Defying the sinking confidence of investors in late 2008, home values in many areas of the country are rising again in 2009.

National median dwelling values are up 1.1% over the first two months of this year, according to the RP Data-Rismark International Hedonic Property Value Index. Property investors can also take comfort in a median national rental yield for units at 5.35%, according to the latest monthly indices.

The recovery in prices over the last quarter has been driven by a more affordable situation overall for buyers, says Rismark International CEO Christopher Joye. He points to a 40% reduction in mortgage rates, the boost to the First Home Owner Grant, the government's fiscal stimulus and a significant housing shortage.
"The improvement in home values in 2009 following modest 3% falls in 2008 highlights the absurdity of the sensationalist predictions by one or two economists in 2008 that prices would fall by 30-40%," Joye said.

The indices show combined house and unit values are up from the previous quarter - by 6.1% in Darwin, by 1.9% in Melbourne and up 0.5% in Sydney.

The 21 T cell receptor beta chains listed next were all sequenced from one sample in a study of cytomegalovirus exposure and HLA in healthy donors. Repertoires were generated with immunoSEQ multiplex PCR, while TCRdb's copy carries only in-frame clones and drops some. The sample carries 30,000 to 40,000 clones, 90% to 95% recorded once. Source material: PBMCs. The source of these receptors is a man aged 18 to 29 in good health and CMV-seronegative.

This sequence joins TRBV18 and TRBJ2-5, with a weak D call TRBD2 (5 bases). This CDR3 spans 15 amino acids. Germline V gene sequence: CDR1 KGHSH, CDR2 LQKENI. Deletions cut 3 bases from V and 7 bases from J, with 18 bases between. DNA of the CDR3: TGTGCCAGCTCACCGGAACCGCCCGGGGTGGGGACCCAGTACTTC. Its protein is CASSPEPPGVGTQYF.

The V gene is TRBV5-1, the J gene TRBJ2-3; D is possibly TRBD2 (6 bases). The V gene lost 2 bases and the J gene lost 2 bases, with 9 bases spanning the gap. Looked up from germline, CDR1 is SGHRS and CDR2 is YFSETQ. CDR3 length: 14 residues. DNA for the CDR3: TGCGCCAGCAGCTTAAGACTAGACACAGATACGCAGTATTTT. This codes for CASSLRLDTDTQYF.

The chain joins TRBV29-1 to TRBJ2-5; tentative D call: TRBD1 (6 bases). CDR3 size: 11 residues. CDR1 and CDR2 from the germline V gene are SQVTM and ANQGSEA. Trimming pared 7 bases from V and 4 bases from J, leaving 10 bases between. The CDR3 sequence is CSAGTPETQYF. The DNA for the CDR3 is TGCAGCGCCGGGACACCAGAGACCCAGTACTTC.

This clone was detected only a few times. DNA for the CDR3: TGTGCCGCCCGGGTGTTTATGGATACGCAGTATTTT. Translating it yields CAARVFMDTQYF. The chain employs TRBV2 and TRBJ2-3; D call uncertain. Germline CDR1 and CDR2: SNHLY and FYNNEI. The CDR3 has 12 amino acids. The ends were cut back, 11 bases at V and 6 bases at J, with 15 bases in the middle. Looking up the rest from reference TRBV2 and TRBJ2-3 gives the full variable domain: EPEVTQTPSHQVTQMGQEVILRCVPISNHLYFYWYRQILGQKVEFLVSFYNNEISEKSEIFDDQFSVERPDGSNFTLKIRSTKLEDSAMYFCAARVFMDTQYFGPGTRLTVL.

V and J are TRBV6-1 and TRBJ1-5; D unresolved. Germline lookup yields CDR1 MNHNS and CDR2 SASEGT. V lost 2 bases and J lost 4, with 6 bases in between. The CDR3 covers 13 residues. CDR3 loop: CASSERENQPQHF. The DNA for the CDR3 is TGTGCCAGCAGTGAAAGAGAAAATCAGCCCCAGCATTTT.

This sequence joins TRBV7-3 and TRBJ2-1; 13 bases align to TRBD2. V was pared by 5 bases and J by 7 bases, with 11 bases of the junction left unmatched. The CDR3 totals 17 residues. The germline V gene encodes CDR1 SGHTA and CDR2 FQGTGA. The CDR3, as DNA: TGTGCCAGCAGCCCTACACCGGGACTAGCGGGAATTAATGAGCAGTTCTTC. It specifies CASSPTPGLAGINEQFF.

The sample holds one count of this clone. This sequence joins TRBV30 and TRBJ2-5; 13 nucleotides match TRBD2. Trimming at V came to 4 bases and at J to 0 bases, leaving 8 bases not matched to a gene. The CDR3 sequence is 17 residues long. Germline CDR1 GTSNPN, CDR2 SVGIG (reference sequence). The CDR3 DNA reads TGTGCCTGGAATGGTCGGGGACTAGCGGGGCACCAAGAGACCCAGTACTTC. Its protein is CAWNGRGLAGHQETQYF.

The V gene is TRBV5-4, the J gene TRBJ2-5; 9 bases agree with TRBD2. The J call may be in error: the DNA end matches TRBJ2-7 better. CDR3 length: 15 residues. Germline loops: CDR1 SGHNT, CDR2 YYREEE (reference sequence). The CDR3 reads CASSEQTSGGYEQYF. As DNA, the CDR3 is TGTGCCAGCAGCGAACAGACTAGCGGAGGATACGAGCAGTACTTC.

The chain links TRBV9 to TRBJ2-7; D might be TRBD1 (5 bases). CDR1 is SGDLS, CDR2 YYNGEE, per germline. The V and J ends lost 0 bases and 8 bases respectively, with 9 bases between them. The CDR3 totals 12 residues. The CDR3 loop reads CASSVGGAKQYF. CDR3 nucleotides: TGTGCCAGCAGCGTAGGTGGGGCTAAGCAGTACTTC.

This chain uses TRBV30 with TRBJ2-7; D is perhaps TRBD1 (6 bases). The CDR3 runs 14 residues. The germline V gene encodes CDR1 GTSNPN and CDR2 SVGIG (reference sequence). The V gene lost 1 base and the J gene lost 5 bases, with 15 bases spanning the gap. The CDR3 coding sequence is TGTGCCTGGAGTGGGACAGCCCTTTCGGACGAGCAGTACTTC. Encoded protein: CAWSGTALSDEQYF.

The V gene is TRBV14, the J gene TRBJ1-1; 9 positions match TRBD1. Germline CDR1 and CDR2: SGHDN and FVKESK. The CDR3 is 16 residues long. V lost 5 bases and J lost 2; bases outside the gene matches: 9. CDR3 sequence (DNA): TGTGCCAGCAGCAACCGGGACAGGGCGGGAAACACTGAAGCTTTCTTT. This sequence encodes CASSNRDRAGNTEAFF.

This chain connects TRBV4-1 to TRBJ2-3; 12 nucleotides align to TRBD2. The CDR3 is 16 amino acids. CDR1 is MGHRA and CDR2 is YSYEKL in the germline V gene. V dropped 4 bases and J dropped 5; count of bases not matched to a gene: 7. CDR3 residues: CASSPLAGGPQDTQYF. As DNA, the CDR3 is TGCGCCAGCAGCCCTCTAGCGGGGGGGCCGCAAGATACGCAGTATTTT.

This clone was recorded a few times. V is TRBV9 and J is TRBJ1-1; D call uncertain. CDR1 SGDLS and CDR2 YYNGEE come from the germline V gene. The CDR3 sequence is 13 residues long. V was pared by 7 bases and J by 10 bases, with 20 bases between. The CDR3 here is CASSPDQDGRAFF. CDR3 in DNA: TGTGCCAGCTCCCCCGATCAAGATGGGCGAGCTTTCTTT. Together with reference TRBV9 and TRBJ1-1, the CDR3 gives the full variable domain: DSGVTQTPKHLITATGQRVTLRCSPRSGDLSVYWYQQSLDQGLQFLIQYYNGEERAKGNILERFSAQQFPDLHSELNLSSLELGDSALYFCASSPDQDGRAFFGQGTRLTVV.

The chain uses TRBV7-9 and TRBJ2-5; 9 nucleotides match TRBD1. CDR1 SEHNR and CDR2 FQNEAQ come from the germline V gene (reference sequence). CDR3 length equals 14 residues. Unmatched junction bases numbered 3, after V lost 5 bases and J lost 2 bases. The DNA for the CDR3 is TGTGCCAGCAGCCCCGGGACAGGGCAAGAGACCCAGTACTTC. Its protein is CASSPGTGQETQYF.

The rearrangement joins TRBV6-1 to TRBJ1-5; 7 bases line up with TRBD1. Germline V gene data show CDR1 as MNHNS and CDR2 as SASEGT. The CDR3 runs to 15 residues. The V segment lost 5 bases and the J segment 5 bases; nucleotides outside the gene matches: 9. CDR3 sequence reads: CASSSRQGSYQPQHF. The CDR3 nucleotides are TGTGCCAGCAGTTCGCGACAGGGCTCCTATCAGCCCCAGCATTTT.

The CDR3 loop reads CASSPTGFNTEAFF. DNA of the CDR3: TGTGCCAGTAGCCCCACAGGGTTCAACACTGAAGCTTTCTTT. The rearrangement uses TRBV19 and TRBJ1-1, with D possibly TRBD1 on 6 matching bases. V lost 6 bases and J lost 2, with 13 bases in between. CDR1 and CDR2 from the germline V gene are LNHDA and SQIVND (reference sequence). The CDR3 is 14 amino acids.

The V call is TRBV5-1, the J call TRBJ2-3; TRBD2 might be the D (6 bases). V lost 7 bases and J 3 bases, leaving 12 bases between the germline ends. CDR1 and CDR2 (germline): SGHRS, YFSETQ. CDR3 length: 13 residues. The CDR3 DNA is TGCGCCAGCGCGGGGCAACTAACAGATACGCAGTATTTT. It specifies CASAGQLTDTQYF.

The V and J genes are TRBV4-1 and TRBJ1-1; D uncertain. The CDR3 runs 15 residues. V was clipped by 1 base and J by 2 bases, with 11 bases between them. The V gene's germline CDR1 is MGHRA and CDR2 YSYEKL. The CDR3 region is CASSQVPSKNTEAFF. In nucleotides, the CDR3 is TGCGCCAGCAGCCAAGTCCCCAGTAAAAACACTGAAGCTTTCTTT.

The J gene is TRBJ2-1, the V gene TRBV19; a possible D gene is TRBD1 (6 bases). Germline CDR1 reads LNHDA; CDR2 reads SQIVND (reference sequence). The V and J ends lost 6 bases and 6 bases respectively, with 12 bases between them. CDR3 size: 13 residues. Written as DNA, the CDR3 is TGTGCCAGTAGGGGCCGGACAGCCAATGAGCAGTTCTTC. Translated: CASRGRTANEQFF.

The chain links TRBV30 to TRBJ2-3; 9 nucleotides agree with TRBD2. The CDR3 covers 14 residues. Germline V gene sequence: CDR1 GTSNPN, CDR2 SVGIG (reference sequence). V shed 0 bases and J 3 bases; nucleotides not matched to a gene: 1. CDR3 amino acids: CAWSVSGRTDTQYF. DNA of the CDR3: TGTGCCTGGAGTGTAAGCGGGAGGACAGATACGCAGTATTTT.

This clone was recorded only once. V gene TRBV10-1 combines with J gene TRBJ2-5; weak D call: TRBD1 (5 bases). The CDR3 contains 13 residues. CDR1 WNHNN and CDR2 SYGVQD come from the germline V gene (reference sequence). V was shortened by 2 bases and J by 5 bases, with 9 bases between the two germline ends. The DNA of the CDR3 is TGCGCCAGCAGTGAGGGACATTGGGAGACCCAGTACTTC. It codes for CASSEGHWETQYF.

Values were down for the quarter in the four other mainland capital cites - Brisbane by 2.2%, Adelaide by 1.3%, Perth by 1.0% and Canberra by 1.8%

Median values of dwellings don't only take the recent home-sale prices into account, but also include other properties in the assessment that were for sale or haven't sold. The number of bedrooms, land size, and other factors are also included in it.

Some of the best rental yields were found in Darwin, which saw houses pulling in a yield of 6.27%, while units had 6.11%, according to the RP Data-Rismark index. Canberra wasn't far behind, with a 5.74% yield for houses, and 6.08% for units. Sydney ranked third, with houses at a 4.97% yield and a 5.70% yield for units.

"More and more, properties are showing positive cash flow," said RP Data National Research Director Tim Lawless. "In fact, assuming an 80% loan-to-value ratio home loan and a discounted 5.4% interest rate, investors in apartments are likely to find that rental income goes a long way towards covering mortgage repayments across every capital city."

Looking ahead, Craig James, chief economist with CommSec, said property prices are more likely to rise in coming months, not fall. "The greatest worry is that prices rebound too strongly with demand outstripping supply, especially in Melbourne and Sydney," he said.